Resurrections and Reality Checks

If you buy a pickup truck made by Chrysler Corporation, it’s no longer a Dodge. It’s a Ram. Ram used to be a model in the Dodge lineup—a damn fine truck, that Dodge Ram. But now Ram is a brand, equal to Dodge, Chrysler, and Jeep. I don’t know if this is going to work. A Chevy truck is a Chevy truck, and ditto a Ford. But when is a Dodge truck not a Dodge truck? When it’s a Ram. My guess is it will take 40 years before Americans stop automatically saying “Dodge” in front of “Ram.”

And speaking of branding, on one level I love that SRT is no longer an upscale performance model of a Dodge or Chrysler vehicle, that it too is now a brand. Of course, until later this year the only SRT you can buy is an upscale performance model of a Dodge or Chrysler vehicle. Later this year the new SRT Viper hits dealerships. Not a Dodge, an SRT. I think this transition for Viper might be easier simply because, unlike Dodge trucks, they haven’t been making Vipers since the First World War. So I get this one.

But where now, SRT? The Ram brand has trucks, all trucks, and in lots of flavors. SRT cannot be a brand on one model alone. So the rumors we’re hearing that the new ‘Cuda coming to us in 2014 will be branded as an SRT make sense. For one thing, Plymouth is dead, so Chrysler would either need to revive Plymouth (which is not going to happen), or make the faithful say, “Dodge ‘Cuda” which just isn’t right. So a reduced weight modern ‘Cuda from SRT makes sense.

But that’s only two models by 2014. I don’t see how SRT can just suddenly stop making SRT versions of 300s, Chargers, etc., so I’m guessing that the new brand will follow a two pronged product strategy for many years.

All I know is that I want a 6.4L light weight SRT ‘Cuda. Put me down for a red one please!


Six short months ago, here in Southern California, we raced at Fontana Speedway, Irwindale Speedway, and drove up to the Bakersfield area to race at Famoso Raceway. As the only 1/8th mile track in the group, Irwindale was our least favorite for racing; we just prefer the full ¼ mile. Plus the track at Irwindale is a little awkward. If you’re in the right lane, the track veers to the left after the finish, and both lanes are bumpy. But Irwindale was often at the top of the fun factor for us on Thursday nights. Hundreds of cars (mostly street cars) in the lanes, and a thousand local people in the stands out to have fun.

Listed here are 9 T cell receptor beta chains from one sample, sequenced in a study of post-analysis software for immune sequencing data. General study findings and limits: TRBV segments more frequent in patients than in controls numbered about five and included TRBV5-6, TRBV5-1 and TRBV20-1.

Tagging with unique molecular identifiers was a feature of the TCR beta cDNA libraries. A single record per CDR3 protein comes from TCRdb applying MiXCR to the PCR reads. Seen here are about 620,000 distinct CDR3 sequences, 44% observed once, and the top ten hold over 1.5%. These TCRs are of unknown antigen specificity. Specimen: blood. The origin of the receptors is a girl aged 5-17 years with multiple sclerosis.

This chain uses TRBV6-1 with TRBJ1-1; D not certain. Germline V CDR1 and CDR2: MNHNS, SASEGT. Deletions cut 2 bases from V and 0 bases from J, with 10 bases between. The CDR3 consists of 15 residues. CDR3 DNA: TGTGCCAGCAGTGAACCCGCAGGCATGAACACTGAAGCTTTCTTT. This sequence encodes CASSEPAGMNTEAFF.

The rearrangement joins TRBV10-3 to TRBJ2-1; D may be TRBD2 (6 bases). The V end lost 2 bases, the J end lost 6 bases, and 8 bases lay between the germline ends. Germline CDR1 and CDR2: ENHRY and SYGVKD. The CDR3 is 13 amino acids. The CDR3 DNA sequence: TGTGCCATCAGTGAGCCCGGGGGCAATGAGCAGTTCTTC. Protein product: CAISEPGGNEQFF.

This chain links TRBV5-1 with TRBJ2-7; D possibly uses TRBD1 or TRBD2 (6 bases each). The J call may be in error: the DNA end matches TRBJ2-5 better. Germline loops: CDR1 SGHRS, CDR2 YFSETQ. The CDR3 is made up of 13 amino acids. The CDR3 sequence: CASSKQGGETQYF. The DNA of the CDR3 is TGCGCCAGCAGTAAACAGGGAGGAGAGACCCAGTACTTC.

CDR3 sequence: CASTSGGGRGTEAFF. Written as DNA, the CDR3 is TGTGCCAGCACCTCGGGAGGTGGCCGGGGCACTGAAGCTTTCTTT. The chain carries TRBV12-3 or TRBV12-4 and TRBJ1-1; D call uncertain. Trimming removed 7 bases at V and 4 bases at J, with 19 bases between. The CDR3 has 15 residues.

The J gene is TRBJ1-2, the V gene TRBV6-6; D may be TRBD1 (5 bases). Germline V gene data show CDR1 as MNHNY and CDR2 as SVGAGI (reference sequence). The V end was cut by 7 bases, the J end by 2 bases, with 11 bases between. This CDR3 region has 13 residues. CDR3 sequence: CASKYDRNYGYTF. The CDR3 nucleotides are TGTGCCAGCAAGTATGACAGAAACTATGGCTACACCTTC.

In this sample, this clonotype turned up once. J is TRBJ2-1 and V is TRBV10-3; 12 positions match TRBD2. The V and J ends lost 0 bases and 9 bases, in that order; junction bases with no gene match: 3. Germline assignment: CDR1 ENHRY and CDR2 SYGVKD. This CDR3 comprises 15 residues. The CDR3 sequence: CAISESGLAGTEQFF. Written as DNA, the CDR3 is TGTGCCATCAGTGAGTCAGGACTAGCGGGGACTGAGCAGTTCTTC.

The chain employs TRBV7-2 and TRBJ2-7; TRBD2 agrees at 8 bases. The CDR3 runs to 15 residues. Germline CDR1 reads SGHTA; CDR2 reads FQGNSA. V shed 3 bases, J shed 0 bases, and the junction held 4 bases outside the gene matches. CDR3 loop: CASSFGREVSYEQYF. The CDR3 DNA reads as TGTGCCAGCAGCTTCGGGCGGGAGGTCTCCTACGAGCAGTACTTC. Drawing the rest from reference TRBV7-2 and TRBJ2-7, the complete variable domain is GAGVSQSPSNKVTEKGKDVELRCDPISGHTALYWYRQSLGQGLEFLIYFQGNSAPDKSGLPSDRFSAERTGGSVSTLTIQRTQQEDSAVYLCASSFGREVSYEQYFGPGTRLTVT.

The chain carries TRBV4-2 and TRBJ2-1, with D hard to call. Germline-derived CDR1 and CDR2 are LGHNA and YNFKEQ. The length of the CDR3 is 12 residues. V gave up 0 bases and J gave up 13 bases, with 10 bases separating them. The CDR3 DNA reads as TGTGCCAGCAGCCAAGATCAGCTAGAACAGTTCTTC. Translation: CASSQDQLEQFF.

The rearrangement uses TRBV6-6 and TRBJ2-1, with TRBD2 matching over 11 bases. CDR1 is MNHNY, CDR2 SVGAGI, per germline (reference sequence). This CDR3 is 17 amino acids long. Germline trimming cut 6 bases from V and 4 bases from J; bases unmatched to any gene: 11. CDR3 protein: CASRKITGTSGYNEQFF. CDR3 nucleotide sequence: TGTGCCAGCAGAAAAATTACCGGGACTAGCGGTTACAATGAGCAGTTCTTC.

What a difference six months makes. Fontana was ordered shut down by a judge and Irwindale closed and filed for reorganization within about three weeks of each other. Suddenly, we had just two choices for racing anywhere south of San Francisco: Famoso and the 1/8th mile at Barona in San Diego. Our planned busy early Spring of racing evaporated and we felt like someone in the family had died. But then Irwindale rose from the ashes and opened again last month. The TV news here in SoCal had covered the deaths of at least three people from illegal street racing since the tracks closed, which proves that prohibition never works. People will do what they love to do, even when it's illegal.

We missed the first Thursday back at Irwindale because we were racing in Las Vegas. But reports say that almost 300 cars were teched and over 2,000 spectators showed up. We finally made it to the ‘Dale in mid-May, and it was glorious. 250 cars, over 1,000 spectators, whole families, young and old, men and women, it was an automotive carnival. Everyone wanted to talk about racing and cars. “What’s it run?” Tire smoke, newbies who didn’t even know how to stage but were enthusiastic nonetheless, experienced racers testing their cars, food vendors, the Lucas Oil booth manned by our friend Ron De Hoop. It was an island of automotive escape. In the lanes and the grandstands there was no recession, the unemployment rate was temporarily forgotten, and all that counted was the cars, the racing, and the fun.

And there were grudge matches, most light hearted but a few very serious ones. The pent up need for a race track in the second most populous city in the country was painfully apparent by the outburst of participation upon its reopening. How many illegal street races were averted and converted into legal speed contests at the ‘Dale this night? More than a few.

Welcome back Irwindale, we almost forgot how much we love you

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